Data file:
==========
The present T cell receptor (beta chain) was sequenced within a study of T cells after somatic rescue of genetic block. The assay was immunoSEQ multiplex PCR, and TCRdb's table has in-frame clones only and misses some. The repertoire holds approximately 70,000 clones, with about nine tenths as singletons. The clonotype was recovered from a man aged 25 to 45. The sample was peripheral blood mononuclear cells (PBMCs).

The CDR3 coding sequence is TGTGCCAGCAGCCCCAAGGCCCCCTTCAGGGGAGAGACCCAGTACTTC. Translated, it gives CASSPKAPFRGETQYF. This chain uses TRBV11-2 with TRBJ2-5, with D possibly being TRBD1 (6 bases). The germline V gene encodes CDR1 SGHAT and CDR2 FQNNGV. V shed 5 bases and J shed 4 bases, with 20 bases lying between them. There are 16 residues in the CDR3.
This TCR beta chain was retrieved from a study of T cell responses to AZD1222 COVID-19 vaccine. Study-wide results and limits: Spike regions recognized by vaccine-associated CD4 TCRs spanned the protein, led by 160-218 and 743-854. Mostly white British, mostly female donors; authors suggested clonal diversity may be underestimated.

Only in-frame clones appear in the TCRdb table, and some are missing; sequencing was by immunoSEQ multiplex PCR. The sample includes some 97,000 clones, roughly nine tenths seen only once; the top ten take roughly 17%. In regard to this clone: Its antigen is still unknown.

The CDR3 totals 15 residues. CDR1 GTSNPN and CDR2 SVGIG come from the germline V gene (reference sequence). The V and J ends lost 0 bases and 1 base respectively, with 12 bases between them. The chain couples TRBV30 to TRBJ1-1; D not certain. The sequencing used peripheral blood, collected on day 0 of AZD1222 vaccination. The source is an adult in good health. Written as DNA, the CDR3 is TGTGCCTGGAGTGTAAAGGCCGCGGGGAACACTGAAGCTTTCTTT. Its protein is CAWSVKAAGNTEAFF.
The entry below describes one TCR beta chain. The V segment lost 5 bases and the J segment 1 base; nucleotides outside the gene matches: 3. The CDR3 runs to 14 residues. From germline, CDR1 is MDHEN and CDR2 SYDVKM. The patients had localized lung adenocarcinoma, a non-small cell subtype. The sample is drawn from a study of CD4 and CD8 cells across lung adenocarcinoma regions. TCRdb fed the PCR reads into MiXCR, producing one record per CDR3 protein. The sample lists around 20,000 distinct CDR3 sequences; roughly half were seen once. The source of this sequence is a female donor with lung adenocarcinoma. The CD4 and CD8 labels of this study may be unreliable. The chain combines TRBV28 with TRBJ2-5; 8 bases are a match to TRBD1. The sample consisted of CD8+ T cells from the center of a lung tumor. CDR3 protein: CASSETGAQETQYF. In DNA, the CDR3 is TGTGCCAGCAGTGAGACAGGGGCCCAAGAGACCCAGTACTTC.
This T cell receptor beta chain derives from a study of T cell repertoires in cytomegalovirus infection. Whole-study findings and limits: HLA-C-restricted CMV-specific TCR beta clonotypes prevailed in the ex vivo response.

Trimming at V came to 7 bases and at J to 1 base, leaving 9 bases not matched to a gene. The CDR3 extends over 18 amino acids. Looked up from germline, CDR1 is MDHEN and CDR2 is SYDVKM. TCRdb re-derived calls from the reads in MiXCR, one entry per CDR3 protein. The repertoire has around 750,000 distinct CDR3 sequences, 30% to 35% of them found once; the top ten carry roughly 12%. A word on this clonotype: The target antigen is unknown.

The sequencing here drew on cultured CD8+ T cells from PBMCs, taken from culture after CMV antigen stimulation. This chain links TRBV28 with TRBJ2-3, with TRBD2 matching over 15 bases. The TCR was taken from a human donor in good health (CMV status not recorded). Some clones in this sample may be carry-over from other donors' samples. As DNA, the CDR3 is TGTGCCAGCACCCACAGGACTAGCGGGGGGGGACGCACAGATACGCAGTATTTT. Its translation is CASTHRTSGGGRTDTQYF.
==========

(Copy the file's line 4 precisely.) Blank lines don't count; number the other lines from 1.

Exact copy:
Only in-frame clones appear in the TCRdb table, and some are missing; sequencing was by immunoSEQ multiplex PCR. The sample includes some 97,000 clones, roughly nine tenths seen only once; the top ten take roughly 17%. In regard to this clone: Its antigen is still unknown.